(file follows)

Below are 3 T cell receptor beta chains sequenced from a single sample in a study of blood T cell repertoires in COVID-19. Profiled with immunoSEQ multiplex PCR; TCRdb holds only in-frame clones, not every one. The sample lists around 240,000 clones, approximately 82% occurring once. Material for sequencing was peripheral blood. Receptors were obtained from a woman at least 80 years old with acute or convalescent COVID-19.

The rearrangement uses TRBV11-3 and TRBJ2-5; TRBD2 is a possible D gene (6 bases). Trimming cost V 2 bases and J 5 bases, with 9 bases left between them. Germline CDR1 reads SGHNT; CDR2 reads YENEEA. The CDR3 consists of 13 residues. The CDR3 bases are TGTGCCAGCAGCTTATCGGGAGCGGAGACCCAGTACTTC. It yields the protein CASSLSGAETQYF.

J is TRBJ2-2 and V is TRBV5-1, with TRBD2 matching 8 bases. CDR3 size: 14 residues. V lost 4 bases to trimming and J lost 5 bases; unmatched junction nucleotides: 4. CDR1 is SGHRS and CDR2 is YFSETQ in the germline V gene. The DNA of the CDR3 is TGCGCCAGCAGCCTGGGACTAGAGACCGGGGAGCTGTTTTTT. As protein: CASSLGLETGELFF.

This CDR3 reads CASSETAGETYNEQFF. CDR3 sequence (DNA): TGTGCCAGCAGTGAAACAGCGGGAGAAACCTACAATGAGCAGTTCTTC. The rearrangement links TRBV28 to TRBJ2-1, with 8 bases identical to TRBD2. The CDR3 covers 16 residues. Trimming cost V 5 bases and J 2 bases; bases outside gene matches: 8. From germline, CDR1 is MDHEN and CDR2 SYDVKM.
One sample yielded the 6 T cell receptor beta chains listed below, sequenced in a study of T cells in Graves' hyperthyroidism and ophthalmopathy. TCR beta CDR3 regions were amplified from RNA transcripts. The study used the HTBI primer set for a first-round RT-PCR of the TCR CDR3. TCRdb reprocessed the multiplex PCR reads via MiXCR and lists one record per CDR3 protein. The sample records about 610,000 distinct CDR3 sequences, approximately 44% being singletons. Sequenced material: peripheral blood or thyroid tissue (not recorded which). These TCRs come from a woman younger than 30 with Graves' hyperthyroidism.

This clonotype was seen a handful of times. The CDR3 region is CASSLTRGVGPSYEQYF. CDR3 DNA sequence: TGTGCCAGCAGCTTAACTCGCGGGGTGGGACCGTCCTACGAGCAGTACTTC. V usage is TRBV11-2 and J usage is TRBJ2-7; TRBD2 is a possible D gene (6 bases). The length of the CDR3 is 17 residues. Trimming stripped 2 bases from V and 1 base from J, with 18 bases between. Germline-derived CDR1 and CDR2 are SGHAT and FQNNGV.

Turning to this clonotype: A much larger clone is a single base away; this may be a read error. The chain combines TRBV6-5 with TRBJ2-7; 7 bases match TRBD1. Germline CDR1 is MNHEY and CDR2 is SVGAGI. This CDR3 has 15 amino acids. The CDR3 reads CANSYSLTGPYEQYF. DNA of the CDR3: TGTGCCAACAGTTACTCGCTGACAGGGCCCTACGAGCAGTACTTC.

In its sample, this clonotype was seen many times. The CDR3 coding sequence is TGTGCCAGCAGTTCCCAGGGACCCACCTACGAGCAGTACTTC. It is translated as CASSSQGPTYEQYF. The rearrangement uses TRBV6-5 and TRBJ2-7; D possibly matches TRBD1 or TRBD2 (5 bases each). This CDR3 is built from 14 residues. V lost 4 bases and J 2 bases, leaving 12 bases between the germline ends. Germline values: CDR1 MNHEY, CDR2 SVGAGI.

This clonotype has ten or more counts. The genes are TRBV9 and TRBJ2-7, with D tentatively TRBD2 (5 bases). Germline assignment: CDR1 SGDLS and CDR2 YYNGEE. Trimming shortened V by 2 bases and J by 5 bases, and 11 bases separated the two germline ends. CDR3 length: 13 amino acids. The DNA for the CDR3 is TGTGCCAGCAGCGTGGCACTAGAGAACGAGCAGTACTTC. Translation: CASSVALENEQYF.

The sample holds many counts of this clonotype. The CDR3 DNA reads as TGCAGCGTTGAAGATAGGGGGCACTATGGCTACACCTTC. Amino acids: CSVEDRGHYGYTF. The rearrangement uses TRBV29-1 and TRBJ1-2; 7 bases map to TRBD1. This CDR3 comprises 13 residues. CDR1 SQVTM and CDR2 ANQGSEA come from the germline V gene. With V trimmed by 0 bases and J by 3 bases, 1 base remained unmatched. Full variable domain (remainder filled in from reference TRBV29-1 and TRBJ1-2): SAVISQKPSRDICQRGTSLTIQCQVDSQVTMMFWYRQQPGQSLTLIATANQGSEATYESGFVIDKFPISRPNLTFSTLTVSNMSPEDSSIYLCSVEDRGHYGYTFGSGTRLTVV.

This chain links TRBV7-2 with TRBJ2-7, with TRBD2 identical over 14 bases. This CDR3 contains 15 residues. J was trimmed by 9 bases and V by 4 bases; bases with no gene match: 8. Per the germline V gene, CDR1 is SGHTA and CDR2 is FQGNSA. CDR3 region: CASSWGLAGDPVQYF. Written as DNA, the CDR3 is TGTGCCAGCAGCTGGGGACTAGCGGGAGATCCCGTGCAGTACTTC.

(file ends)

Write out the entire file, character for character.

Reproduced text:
Below are 3 T cell receptor beta chains sequenced from a single sample in a study of blood T cell repertoires in COVID-19. Profiled with immunoSEQ multiplex PCR; TCRdb holds only in-frame clones, not every one. The sample lists around 240,000 clones, approximately 82% occurring once. Material for sequencing was peripheral blood. Receptors were obtained from a woman at least 80 years old with acute or convalescent COVID-19.

The rearrangement uses TRBV11-3 and TRBJ2-5; TRBD2 is a possible D gene (6 bases). Trimming cost V 2 bases and J 5 bases, with 9 bases left between them. Germline CDR1 reads SGHNT; CDR2 reads YENEEA. The CDR3 consists of 13 residues. The CDR3 bases are TGTGCCAGCAGCTTATCGGGAGCGGAGACCCAGTACTTC. It yields the protein CASSLSGAETQYF.

J is TRBJ2-2 and V is TRBV5-1, with TRBD2 matching 8 bases. CDR3 size: 14 residues. V lost 4 bases to trimming and J lost 5 bases; unmatched junction nucleotides: 4. CDR1 is SGHRS and CDR2 is YFSETQ in the germline V gene. The DNA of the CDR3 is TGCGCCAGCAGCCTGGGACTAGAGACCGGGGAGCTGTTTTTT. As protein: CASSLGLETGELFF.

This CDR3 reads CASSETAGETYNEQFF. CDR3 sequence (DNA): TGTGCCAGCAGTGAAACAGCGGGAGAAACCTACAATGAGCAGTTCTTC. The rearrangement links TRBV28 to TRBJ2-1, with 8 bases identical to TRBD2. The CDR3 covers 16 residues. Trimming cost V 5 bases and J 2 bases; bases outside gene matches: 8. From germline, CDR1 is MDHEN and CDR2 SYDVKM.
One sample yielded the 6 T cell receptor beta chains listed below, sequenced in a study of T cells in Graves' hyperthyroidism and ophthalmopathy. TCR beta CDR3 regions were amplified from RNA transcripts. The study used the HTBI primer set for a first-round RT-PCR of the TCR CDR3. TCRdb reprocessed the multiplex PCR reads via MiXCR and lists one record per CDR3 protein. The sample records about 610,000 distinct CDR3 sequences, approximately 44% being singletons. Sequenced material: peripheral blood or thyroid tissue (not recorded which). These TCRs come from a woman younger than 30 with Graves' hyperthyroidism.

This clonotype was seen a handful of times. The CDR3 region is CASSLTRGVGPSYEQYF. CDR3 DNA sequence: TGTGCCAGCAGCTTAACTCGCGGGGTGGGACCGTCCTACGAGCAGTACTTC. V usage is TRBV11-2 and J usage is TRBJ2-7; TRBD2 is a possible D gene (6 bases). The length of the CDR3 is 17 residues. Trimming stripped 2 bases from V and 1 base from J, with 18 bases between. Germline-derived CDR1 and CDR2 are SGHAT and FQNNGV.

Turning to this clonotype: A much larger clone is a single base away; this may be a read error. The chain combines TRBV6-5 with TRBJ2-7; 7 bases match TRBD1. Germline CDR1 is MNHEY and CDR2 is SVGAGI. This CDR3 has 15 amino acids. The CDR3 reads CANSYSLTGPYEQYF. DNA of the CDR3: TGTGCCAACAGTTACTCGCTGACAGGGCCCTACGAGCAGTACTTC.

In its sample, this clonotype was seen many times. The CDR3 coding sequence is TGTGCCAGCAGTTCCCAGGGACCCACCTACGAGCAGTACTTC. It is translated as CASSSQGPTYEQYF. The rearrangement uses TRBV6-5 and TRBJ2-7; D possibly matches TRBD1 or TRBD2 (5 bases each). This CDR3 is built from 14 residues. V lost 4 bases and J 2 bases, leaving 12 bases between the germline ends. Germline values: CDR1 MNHEY, CDR2 SVGAGI.

This clonotype has ten or more counts. The genes are TRBV9 and TRBJ2-7, with D tentatively TRBD2 (5 bases). Germline assignment: CDR1 SGDLS and CDR2 YYNGEE. Trimming shortened V by 2 bases and J by 5 bases, and 11 bases separated the two germline ends. CDR3 length: 13 amino acids. The DNA for the CDR3 is TGTGCCAGCAGCGTGGCACTAGAGAACGAGCAGTACTTC. Translation: CASSVALENEQYF.

The sample holds many counts of this clonotype. The CDR3 DNA reads as TGCAGCGTTGAAGATAGGGGGCACTATGGCTACACCTTC. Amino acids: CSVEDRGHYGYTF. The rearrangement uses TRBV29-1 and TRBJ1-2; 7 bases map to TRBD1. This CDR3 comprises 13 residues. CDR1 SQVTM and CDR2 ANQGSEA come from the germline V gene. With V trimmed by 0 bases and J by 3 bases, 1 base remained unmatched. Full variable domain (remainder filled in from reference TRBV29-1 and TRBJ1-2): SAVISQKPSRDICQRGTSLTIQCQVDSQVTMMFWYRQQPGQSLTLIATANQGSEATYESGFVIDKFPISRPNLTFSTLTVSNMSPEDSSIYLCSVEDRGHYGYTFGSGTRLTVV.

This chain links TRBV7-2 with TRBJ2-7, with TRBD2 identical over 14 bases. This CDR3 contains 15 residues. J was trimmed by 9 bases and V by 4 bases; bases with no gene match: 8. Per the germline V gene, CDR1 is SGHTA and CDR2 is FQGNSA. CDR3 region: CASSWGLAGDPVQYF. Written as DNA, the CDR3 is TGTGCCAGCAGCTGGGGACTAGCGGGAGATCCCGTGCAGTACTTC.